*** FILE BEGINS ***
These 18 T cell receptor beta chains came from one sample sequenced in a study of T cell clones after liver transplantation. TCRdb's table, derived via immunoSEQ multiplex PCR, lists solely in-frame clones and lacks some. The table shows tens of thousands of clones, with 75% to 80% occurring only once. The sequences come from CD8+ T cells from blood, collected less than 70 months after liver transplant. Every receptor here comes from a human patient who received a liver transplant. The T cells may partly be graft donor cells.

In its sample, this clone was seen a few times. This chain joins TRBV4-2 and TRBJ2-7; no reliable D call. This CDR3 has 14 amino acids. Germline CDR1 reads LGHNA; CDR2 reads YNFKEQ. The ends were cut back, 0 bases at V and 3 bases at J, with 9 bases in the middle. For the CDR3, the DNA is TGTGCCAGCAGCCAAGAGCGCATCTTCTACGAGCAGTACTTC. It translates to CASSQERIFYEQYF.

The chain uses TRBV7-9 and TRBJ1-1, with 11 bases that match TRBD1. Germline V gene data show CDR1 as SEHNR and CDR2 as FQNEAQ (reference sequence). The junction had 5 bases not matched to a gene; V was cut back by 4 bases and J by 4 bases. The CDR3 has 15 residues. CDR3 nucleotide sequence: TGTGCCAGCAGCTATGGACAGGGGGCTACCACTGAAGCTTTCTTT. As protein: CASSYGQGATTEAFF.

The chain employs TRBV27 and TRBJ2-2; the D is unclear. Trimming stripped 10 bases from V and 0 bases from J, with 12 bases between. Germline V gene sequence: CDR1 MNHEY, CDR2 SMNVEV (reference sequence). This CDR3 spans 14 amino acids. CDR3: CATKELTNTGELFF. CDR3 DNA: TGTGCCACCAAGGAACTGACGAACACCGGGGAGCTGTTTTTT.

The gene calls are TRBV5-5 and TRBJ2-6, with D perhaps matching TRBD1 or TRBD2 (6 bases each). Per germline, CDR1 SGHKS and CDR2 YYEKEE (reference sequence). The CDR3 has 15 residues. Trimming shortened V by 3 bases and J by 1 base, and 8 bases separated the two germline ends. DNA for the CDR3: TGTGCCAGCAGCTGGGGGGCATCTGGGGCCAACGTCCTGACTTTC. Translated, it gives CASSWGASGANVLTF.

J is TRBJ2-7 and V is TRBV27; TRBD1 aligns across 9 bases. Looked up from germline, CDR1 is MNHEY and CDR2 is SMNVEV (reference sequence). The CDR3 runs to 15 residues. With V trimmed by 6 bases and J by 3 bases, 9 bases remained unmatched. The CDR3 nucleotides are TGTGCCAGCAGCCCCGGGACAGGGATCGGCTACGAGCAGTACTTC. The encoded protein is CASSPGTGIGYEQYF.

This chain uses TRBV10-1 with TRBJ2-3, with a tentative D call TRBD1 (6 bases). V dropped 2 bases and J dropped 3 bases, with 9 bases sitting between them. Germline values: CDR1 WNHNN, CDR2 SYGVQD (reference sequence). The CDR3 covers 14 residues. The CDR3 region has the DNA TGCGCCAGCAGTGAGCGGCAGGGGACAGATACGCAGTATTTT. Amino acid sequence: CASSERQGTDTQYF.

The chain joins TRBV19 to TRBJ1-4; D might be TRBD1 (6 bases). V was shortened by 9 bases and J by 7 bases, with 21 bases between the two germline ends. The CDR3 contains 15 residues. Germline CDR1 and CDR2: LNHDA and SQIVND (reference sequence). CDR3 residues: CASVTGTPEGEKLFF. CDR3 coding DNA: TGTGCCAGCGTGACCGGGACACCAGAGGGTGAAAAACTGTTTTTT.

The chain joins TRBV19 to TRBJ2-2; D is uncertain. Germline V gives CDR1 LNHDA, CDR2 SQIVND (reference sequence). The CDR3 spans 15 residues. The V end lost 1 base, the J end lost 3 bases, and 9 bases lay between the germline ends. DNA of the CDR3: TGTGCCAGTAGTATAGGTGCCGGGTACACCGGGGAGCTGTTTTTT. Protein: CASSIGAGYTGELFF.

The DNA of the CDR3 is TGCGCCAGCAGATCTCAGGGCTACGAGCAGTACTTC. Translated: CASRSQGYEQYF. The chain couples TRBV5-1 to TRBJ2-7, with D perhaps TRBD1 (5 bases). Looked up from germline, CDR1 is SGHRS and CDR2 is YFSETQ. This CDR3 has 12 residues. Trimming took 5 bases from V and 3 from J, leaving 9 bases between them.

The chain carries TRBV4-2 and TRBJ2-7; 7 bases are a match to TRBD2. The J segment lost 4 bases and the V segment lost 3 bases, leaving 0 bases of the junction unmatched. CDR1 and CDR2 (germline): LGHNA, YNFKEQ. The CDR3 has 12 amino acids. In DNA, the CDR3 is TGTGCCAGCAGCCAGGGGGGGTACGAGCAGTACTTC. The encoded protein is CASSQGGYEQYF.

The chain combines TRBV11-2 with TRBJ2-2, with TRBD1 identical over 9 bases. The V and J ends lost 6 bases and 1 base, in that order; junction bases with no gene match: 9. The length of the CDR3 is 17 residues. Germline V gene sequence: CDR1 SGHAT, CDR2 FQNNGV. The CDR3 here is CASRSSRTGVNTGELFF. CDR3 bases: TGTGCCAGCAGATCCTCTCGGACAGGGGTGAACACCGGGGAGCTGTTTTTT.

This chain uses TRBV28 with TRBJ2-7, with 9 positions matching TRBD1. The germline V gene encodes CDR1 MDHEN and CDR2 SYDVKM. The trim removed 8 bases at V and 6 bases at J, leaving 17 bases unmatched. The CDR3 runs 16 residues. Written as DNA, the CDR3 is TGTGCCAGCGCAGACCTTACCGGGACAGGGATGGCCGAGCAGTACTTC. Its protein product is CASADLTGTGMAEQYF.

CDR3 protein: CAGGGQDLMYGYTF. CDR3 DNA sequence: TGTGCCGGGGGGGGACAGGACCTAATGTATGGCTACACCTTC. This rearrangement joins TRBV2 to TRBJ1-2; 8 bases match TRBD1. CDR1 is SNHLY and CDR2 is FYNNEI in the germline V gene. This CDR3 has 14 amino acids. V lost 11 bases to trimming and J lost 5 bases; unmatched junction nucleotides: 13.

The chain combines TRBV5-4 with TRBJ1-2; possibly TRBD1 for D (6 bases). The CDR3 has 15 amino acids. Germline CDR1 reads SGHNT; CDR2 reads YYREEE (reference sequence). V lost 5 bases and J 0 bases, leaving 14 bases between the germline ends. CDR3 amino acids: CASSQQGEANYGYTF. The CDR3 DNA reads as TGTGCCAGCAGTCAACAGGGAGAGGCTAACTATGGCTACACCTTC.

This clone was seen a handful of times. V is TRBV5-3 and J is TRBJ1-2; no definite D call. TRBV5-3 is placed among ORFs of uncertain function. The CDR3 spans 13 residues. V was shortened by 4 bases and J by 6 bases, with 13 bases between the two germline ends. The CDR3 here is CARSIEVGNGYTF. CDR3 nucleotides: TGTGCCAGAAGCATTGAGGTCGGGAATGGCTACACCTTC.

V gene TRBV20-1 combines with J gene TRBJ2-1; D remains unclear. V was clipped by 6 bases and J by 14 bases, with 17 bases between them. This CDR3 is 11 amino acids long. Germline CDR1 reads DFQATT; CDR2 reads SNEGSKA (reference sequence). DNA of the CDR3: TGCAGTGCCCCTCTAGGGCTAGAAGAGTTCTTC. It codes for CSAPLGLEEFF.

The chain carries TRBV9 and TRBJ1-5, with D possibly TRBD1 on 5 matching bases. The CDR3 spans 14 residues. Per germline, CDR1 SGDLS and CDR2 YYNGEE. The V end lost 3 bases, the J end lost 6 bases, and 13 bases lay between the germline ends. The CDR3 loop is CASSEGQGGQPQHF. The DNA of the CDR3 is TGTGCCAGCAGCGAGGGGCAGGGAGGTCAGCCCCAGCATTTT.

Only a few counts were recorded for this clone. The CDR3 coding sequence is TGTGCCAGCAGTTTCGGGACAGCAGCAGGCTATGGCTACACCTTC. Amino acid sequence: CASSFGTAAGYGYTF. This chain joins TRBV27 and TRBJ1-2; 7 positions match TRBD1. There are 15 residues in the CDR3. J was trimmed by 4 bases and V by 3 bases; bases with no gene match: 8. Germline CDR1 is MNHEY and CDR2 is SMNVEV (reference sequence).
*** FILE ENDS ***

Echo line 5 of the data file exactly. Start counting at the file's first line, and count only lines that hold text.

The gene calls are TRBV5-5 and TRBJ2-6, with D perhaps matching TRBD1 or TRBD2 (6 bases each). Per germline, CDR1 SGHKS and CDR2 YYEKEE (reference sequence). The CDR3 has 15 residues. Trimming shortened V by 3 bases and J by 1 base, and 8 bases separated the two germline ends. DNA for the CDR3: TGTGCCAGCAGCTGGGGGGCATCTGGGGCCAACGTCCTGACTTTC. Translated, it gives CASSWGASGANVLTF.